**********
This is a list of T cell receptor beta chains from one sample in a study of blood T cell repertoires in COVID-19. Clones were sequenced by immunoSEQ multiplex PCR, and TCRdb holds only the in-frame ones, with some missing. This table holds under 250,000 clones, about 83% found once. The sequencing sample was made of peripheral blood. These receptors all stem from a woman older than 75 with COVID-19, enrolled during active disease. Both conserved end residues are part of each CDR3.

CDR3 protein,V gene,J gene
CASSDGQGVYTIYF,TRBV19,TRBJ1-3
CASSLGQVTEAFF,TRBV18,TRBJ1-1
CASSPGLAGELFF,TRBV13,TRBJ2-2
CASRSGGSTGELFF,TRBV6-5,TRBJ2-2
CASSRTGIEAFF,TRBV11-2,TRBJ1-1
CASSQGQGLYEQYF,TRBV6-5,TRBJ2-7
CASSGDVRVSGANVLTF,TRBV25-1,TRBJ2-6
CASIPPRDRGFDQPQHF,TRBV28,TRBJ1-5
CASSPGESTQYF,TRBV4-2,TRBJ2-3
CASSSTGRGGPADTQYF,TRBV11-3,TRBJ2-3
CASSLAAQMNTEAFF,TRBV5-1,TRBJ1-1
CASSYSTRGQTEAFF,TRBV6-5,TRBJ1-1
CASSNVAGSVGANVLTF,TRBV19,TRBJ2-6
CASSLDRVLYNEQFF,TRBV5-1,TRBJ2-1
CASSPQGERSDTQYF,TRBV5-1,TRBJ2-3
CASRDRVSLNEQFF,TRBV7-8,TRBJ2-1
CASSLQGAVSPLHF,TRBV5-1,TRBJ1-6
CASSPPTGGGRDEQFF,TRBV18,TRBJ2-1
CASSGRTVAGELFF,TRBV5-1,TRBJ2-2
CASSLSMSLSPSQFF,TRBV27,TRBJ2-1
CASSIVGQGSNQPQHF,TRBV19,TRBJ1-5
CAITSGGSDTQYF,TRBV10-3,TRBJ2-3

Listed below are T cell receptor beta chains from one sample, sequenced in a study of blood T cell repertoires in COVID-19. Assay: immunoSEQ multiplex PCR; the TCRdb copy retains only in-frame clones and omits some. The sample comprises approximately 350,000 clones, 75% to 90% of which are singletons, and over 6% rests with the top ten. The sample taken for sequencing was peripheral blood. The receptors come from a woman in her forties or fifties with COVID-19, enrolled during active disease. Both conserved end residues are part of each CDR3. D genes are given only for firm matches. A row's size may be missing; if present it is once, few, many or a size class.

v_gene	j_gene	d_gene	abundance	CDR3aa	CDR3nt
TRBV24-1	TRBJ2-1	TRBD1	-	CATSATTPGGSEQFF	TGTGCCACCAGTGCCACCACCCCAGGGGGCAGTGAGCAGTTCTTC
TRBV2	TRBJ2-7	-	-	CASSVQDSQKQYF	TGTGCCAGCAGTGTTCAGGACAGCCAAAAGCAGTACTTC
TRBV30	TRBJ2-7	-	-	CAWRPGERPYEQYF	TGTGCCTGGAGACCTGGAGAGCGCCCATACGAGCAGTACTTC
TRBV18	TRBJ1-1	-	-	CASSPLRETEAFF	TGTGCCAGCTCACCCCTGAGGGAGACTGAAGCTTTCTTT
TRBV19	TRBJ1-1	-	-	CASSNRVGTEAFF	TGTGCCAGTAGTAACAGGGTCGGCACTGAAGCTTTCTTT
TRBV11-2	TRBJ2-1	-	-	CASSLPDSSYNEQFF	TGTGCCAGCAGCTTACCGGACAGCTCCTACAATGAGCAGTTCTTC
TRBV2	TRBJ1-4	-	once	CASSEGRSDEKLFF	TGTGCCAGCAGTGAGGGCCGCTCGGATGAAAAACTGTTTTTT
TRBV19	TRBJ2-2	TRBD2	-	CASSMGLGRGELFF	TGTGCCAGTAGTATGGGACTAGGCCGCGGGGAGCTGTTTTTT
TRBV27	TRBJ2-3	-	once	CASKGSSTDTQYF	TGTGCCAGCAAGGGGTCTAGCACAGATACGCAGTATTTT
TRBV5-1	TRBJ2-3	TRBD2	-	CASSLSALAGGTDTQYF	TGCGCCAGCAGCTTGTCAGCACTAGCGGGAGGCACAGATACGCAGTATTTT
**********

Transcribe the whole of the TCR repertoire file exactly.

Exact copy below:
This is a list of T cell receptor beta chains from one sample in a study of blood T cell repertoires in COVID-19. Clones were sequenced by immunoSEQ multiplex PCR, and TCRdb holds only the in-frame ones, with some missing. This table holds under 250,000 clones, about 83% found once. The sequencing sample was made of peripheral blood. These receptors all stem from a woman older than 75 with COVID-19, enrolled during active disease. Both conserved end residues are part of each CDR3.

CDR3 protein,V gene,J gene
CASSDGQGVYTIYF,TRBV19,TRBJ1-3
CASSLGQVTEAFF,TRBV18,TRBJ1-1
CASSPGLAGELFF,TRBV13,TRBJ2-2
CASRSGGSTGELFF,TRBV6-5,TRBJ2-2
CASSRTGIEAFF,TRBV11-2,TRBJ1-1
CASSQGQGLYEQYF,TRBV6-5,TRBJ2-7
CASSGDVRVSGANVLTF,TRBV25-1,TRBJ2-6
CASIPPRDRGFDQPQHF,TRBV28,TRBJ1-5
CASSPGESTQYF,TRBV4-2,TRBJ2-3
CASSSTGRGGPADTQYF,TRBV11-3,TRBJ2-3
CASSLAAQMNTEAFF,TRBV5-1,TRBJ1-1
CASSYSTRGQTEAFF,TRBV6-5,TRBJ1-1
CASSNVAGSVGANVLTF,TRBV19,TRBJ2-6
CASSLDRVLYNEQFF,TRBV5-1,TRBJ2-1
CASSPQGERSDTQYF,TRBV5-1,TRBJ2-3
CASRDRVSLNEQFF,TRBV7-8,TRBJ2-1
CASSLQGAVSPLHF,TRBV5-1,TRBJ1-6
CASSPPTGGGRDEQFF,TRBV18,TRBJ2-1
CASSGRTVAGELFF,TRBV5-1,TRBJ2-2
CASSLSMSLSPSQFF,TRBV27,TRBJ2-1
CASSIVGQGSNQPQHF,TRBV19,TRBJ1-5
CAITSGGSDTQYF,TRBV10-3,TRBJ2-3

Listed below are T cell receptor beta chains from one sample, sequenced in a study of blood T cell repertoires in COVID-19. Assay: immunoSEQ multiplex PCR; the TCRdb copy retains only in-frame clones and omits some. The sample comprises approximately 350,000 clones, 75% to 90% of which are singletons, and over 6% rests with the top ten. The sample taken for sequencing was peripheral blood. The receptors come from a woman in her forties or fifties with COVID-19, enrolled during active disease. Both conserved end residues are part of each CDR3. D genes are given only for firm matches. A row's size may be missing; if present it is once, few, many or a size class.

v_gene	j_gene	d_gene	abundance	CDR3aa	CDR3nt
TRBV24-1	TRBJ2-1	TRBD1	-	CATSATTPGGSEQFF	TGTGCCACCAGTGCCACCACCCCAGGGGGCAGTGAGCAGTTCTTC
TRBV2	TRBJ2-7	-	-	CASSVQDSQKQYF	TGTGCCAGCAGTGTTCAGGACAGCCAAAAGCAGTACTTC
TRBV30	TRBJ2-7	-	-	CAWRPGERPYEQYF	TGTGCCTGGAGACCTGGAGAGCGCCCATACGAGCAGTACTTC
TRBV18	TRBJ1-1	-	-	CASSPLRETEAFF	TGTGCCAGCTCACCCCTGAGGGAGACTGAAGCTTTCTTT
TRBV19	TRBJ1-1	-	-	CASSNRVGTEAFF	TGTGCCAGTAGTAACAGGGTCGGCACTGAAGCTTTCTTT
TRBV11-2	TRBJ2-1	-	-	CASSLPDSSYNEQFF	TGTGCCAGCAGCTTACCGGACAGCTCCTACAATGAGCAGTTCTTC
TRBV2	TRBJ1-4	-	once	CASSEGRSDEKLFF	TGTGCCAGCAGTGAGGGCCGCTCGGATGAAAAACTGTTTTTT
TRBV19	TRBJ2-2	TRBD2	-	CASSMGLGRGELFF	TGTGCCAGTAGTATGGGACTAGGCCGCGGGGAGCTGTTTTTT
TRBV27	TRBJ2-3	-	once	CASKGSSTDTQYF	TGTGCCAGCAAGGGGTCTAGCACAGATACGCAGTATTTT
TRBV5-1	TRBJ2-3	TRBD2	-	CASSLSALAGGTDTQYF	TGCGCCAGCAGCTTGTCAGCACTAGCGGGAGGCACAGATACGCAGTATTTT